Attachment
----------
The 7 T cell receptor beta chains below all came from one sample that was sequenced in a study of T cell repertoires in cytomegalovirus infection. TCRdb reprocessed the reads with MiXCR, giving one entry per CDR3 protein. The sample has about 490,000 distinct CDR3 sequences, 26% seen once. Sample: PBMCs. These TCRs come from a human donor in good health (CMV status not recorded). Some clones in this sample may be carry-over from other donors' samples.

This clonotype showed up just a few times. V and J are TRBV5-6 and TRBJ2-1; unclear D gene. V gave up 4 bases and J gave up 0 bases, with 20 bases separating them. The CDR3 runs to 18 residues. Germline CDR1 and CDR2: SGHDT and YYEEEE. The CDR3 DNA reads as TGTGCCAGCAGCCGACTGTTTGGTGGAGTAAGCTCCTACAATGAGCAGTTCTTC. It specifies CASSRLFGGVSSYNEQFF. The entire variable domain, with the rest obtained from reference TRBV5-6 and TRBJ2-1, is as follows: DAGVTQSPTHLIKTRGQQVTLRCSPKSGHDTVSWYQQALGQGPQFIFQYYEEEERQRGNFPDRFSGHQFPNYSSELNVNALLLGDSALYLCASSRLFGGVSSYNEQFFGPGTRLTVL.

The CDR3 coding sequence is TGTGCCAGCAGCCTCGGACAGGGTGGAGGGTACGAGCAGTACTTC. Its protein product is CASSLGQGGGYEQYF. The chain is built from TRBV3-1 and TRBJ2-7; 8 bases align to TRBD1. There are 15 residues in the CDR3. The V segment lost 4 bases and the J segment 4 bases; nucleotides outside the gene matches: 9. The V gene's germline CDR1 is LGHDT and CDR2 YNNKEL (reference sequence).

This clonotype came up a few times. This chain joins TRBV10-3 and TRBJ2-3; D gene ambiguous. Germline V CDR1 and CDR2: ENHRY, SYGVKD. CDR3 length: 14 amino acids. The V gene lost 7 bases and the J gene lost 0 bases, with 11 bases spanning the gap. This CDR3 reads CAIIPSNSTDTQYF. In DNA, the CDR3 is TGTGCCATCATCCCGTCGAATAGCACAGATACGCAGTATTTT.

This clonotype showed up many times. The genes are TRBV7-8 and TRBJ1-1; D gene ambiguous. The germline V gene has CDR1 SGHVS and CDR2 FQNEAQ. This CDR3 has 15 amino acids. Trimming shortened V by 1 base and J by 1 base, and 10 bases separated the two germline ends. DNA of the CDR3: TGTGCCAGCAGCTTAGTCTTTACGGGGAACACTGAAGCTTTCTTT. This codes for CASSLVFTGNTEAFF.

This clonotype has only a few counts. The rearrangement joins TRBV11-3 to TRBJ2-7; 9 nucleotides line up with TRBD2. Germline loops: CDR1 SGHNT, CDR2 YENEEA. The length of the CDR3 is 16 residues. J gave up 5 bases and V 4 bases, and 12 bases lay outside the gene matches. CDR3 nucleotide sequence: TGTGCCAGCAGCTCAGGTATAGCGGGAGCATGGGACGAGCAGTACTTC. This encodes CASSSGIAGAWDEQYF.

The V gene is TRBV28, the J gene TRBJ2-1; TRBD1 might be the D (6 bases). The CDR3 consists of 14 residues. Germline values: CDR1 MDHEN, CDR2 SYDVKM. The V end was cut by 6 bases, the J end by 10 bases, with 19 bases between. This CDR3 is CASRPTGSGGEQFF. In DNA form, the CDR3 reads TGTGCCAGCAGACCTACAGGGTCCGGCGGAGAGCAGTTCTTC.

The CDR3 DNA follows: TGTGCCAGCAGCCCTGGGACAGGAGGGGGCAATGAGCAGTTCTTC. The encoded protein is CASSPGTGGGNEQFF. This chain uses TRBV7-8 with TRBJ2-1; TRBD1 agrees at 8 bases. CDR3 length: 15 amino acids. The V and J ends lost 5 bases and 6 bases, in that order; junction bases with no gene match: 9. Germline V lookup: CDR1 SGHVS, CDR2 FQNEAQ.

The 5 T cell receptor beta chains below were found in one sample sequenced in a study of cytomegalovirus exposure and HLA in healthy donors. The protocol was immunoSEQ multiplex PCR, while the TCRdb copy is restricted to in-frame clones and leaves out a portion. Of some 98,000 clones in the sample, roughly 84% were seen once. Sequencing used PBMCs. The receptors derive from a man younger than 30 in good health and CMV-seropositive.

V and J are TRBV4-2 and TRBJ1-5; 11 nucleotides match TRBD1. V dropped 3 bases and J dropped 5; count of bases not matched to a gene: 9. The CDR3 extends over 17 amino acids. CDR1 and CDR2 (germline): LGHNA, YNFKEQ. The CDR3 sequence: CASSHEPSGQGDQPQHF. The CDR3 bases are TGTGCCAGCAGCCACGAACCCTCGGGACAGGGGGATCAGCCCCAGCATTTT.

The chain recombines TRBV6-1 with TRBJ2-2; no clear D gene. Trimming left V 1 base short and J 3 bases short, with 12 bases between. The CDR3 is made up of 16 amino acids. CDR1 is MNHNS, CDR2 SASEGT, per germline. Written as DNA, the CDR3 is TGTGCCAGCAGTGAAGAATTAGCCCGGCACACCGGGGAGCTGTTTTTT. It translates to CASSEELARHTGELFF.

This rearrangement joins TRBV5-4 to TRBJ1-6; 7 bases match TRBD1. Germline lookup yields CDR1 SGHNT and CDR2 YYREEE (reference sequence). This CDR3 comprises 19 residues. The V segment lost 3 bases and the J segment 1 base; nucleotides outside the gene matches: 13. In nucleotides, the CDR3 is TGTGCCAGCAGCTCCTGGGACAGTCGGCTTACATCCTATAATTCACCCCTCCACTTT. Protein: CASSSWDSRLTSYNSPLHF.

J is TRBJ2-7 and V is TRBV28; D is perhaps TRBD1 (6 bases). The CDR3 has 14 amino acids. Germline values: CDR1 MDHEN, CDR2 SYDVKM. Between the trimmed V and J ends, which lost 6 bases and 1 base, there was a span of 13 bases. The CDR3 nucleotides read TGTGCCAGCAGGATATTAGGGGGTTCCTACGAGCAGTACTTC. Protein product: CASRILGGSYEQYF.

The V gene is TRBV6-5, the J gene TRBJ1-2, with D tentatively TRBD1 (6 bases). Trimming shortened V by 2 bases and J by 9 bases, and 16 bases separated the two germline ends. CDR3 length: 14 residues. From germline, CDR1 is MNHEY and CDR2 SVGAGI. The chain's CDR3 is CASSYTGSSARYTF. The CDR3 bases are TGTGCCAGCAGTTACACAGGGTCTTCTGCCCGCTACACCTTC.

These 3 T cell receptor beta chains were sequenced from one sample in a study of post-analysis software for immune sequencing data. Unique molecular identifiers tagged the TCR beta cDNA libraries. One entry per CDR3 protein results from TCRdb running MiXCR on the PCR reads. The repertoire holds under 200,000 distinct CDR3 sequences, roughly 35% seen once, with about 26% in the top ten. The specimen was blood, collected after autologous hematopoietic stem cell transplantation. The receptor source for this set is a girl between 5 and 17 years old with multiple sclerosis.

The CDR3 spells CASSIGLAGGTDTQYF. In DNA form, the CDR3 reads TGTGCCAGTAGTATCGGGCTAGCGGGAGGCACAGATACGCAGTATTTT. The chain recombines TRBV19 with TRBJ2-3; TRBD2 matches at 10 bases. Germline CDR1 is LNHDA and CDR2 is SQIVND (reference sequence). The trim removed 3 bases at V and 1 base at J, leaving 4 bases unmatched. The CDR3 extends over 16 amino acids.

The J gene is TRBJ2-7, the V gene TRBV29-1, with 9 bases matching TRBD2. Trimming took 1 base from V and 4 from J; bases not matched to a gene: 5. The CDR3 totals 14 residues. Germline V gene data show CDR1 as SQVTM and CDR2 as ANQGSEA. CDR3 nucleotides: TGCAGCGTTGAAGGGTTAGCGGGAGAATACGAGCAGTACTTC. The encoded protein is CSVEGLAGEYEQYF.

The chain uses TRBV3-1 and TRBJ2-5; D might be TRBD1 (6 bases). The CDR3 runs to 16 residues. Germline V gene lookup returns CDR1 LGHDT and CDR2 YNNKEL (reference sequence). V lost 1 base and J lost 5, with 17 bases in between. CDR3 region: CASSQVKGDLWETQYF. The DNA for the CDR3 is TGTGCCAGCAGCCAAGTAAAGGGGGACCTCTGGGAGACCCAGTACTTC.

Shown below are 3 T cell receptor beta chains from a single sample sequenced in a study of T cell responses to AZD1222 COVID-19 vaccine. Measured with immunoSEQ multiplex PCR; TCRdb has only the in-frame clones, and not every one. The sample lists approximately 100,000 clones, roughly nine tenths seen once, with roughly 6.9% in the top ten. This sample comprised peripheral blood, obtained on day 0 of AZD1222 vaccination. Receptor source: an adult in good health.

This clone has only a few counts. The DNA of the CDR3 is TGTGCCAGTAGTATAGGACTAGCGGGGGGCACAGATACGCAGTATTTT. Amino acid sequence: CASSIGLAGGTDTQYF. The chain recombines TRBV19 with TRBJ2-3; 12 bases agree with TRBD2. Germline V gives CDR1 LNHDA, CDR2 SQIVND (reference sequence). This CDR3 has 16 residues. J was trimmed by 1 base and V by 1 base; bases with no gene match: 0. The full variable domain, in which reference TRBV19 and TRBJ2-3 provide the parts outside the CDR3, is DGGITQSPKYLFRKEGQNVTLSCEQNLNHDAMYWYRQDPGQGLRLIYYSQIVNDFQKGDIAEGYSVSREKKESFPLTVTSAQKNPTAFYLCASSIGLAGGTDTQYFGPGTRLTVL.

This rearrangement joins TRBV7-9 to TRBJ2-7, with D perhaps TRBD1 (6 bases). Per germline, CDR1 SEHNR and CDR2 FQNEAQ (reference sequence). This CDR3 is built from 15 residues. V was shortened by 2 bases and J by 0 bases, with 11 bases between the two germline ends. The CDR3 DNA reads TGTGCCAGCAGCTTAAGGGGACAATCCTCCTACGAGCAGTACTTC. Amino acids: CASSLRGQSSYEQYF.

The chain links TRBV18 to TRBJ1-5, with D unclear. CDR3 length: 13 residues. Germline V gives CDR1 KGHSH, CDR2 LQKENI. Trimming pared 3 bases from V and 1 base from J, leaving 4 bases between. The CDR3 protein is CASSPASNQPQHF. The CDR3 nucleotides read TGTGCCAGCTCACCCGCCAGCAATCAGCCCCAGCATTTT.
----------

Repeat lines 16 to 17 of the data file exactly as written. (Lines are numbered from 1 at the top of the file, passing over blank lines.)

The CDR3 spells CASSIGLAGGTDTQYF. In DNA form, the CDR3 reads TGTGCCAGTAGTATCGGGCTAGCGGGAGGCACAGATACGCAGTATTTT. The chain recombines TRBV19 with TRBJ2-3; TRBD2 matches at 10 bases. Germline CDR1 is LNHDA and CDR2 is SQIVND (reference sequence). The trim removed 3 bases at V and 1 base at J, leaving 4 bases unmatched. The CDR3 extends over 16 amino acids.

The J gene is TRBJ2-7, the V gene TRBV29-1, with 9 bases matching TRBD2. Trimming took 1 base from V and 4 from J; bases not matched to a gene: 5. The CDR3 totals 14 residues. Germline V gene data show CDR1 as SQVTM and CDR2 as ANQGSEA. CDR3 nucleotides: TGCAGCGTTGAAGGGTTAGCGGGAGAATACGAGCAGTACTTC. The encoded protein is CSVEGLAGEYEQYF.